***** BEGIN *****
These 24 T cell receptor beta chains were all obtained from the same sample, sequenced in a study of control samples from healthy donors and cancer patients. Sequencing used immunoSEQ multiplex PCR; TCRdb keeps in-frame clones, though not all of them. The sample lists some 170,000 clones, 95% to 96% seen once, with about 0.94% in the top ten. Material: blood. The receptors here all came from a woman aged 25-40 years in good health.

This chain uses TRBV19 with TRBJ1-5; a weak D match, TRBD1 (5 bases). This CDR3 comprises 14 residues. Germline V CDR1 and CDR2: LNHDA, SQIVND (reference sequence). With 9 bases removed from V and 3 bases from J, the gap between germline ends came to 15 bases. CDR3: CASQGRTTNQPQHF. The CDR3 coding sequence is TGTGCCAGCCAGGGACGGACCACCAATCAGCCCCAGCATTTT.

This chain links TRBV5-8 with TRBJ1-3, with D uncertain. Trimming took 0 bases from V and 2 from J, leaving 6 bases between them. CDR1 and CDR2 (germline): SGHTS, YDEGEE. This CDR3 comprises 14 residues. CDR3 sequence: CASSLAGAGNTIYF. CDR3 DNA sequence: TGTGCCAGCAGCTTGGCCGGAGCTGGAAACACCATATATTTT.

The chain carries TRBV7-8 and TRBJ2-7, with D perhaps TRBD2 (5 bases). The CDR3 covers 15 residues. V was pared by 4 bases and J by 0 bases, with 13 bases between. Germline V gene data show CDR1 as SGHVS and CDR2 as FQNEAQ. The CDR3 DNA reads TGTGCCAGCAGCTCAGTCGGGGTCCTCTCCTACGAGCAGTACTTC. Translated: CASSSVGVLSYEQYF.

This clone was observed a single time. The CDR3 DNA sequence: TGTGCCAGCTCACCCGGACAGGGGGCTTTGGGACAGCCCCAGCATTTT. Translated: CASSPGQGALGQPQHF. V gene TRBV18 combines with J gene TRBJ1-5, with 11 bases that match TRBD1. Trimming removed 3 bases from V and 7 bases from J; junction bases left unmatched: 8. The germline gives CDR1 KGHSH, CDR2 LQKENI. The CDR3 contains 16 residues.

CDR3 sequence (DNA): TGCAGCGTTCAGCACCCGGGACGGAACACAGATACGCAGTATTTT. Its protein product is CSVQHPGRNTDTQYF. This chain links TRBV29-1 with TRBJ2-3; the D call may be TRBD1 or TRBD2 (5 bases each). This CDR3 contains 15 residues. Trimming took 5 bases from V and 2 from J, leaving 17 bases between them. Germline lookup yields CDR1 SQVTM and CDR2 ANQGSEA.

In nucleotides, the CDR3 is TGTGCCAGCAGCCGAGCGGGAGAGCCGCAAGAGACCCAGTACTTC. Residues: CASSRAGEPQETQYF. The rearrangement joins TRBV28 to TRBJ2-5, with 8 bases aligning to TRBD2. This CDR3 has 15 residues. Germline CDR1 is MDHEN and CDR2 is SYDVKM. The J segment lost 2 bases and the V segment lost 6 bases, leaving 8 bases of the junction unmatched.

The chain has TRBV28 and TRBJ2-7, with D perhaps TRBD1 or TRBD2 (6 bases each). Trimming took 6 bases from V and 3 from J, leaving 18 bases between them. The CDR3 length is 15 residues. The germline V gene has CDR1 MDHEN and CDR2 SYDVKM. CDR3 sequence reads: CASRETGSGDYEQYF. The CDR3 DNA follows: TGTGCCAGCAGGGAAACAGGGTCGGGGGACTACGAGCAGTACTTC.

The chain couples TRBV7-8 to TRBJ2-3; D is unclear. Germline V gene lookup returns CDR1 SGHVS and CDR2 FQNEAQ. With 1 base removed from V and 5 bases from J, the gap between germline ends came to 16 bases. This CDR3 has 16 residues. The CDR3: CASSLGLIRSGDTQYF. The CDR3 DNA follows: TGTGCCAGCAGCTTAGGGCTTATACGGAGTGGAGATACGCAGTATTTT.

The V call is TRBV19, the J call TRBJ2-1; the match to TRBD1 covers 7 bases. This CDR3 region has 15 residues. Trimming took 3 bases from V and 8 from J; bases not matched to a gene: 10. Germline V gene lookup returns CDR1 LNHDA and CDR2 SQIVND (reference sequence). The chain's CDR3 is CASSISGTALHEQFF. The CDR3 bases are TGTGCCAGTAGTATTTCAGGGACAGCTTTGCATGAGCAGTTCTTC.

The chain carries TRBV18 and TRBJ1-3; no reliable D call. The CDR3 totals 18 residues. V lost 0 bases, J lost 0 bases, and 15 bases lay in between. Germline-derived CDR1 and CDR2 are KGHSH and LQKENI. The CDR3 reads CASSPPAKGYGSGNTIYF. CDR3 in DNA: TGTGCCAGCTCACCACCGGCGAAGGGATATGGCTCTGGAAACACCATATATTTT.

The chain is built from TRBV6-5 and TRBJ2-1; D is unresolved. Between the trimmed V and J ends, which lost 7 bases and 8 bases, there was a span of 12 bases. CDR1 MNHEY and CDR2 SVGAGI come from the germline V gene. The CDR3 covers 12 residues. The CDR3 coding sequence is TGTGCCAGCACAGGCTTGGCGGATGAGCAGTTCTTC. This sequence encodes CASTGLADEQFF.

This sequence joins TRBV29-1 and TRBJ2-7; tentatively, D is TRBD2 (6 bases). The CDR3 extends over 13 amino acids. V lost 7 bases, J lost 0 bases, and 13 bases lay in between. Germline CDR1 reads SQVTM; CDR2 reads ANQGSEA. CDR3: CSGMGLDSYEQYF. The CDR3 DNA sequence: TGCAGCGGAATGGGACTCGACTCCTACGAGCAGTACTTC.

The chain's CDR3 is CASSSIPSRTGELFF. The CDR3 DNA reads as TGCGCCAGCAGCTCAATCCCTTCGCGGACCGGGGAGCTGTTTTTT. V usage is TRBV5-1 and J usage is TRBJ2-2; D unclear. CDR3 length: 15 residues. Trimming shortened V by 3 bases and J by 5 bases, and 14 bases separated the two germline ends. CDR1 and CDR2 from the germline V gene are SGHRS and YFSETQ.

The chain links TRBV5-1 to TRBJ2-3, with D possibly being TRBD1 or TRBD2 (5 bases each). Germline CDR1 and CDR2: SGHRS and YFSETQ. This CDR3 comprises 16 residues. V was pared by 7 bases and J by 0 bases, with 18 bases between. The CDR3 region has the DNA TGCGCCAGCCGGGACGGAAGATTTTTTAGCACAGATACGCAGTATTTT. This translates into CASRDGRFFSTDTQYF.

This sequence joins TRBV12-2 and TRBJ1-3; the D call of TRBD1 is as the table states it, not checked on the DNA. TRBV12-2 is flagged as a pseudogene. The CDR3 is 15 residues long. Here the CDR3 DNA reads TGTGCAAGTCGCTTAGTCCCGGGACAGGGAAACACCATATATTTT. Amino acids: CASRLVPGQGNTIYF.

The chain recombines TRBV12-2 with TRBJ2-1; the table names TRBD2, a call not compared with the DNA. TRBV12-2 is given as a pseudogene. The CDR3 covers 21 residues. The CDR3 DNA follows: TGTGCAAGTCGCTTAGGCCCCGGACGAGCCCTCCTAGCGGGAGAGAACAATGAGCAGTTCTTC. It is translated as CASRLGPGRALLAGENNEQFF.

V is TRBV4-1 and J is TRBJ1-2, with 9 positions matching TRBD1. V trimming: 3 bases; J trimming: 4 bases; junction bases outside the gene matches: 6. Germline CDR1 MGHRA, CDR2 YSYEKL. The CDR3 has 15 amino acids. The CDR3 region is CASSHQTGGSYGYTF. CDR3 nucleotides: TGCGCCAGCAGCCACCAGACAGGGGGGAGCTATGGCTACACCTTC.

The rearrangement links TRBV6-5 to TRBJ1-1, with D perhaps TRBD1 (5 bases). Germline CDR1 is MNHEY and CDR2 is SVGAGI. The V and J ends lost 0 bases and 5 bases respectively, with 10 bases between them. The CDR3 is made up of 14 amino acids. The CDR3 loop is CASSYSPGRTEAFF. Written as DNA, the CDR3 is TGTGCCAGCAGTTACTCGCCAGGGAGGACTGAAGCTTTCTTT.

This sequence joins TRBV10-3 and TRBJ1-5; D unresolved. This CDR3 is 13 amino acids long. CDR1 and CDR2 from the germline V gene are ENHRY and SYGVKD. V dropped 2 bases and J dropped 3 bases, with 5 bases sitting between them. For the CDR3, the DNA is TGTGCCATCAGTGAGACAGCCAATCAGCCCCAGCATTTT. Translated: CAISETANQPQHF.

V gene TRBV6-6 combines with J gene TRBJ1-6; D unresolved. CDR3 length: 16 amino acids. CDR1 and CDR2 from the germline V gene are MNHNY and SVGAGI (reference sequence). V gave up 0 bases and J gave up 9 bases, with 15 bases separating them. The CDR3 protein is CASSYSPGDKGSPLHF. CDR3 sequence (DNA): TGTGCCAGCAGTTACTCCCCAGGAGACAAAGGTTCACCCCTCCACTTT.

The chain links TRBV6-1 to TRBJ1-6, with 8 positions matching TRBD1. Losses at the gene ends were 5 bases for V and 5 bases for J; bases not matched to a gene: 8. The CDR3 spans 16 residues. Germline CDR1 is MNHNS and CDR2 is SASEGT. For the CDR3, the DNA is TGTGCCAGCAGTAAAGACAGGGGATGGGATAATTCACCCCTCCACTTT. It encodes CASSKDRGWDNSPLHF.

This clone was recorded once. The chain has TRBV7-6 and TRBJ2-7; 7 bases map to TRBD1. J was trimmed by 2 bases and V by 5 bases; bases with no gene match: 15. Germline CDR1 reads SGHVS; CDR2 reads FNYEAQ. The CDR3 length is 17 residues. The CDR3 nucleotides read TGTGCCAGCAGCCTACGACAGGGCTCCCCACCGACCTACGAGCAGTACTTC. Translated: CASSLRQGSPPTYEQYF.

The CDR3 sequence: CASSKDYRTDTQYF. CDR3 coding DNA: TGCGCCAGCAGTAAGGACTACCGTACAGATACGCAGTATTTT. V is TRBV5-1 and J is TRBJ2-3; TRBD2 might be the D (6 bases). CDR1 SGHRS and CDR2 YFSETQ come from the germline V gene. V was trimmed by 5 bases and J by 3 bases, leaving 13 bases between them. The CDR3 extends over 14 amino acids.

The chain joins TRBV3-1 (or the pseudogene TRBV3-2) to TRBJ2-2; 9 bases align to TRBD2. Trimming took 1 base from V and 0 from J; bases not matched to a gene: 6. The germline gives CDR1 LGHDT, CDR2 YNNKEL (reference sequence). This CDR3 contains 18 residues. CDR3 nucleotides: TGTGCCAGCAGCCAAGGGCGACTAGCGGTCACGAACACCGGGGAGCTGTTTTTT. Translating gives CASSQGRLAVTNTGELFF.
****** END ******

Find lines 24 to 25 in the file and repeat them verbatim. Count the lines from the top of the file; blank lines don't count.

The CDR3 sequence: CASSKDYRTDTQYF. CDR3 coding DNA: TGCGCCAGCAGTAAGGACTACCGTACAGATACGCAGTATTTT. V is TRBV5-1 and J is TRBJ2-3; TRBD2 might be the D (6 bases). CDR1 SGHRS and CDR2 YFSETQ come from the germline V gene. V was trimmed by 5 bases and J by 3 bases, leaving 13 bases between them. The CDR3 extends over 14 amino acids.

The chain joins TRBV3-1 (or the pseudogene TRBV3-2) to TRBJ2-2; 9 bases align to TRBD2. Trimming took 1 base from V and 0 from J; bases not matched to a gene: 6. The germline gives CDR1 LGHDT, CDR2 YNNKEL (reference sequence). This CDR3 contains 18 residues. CDR3 nucleotides: TGTGCCAGCAGCCAAGGGCGACTAGCGGTCACGAACACCGGGGAGCTGTTTTTT. Translating gives CASSQGRLAVTNTGELFF.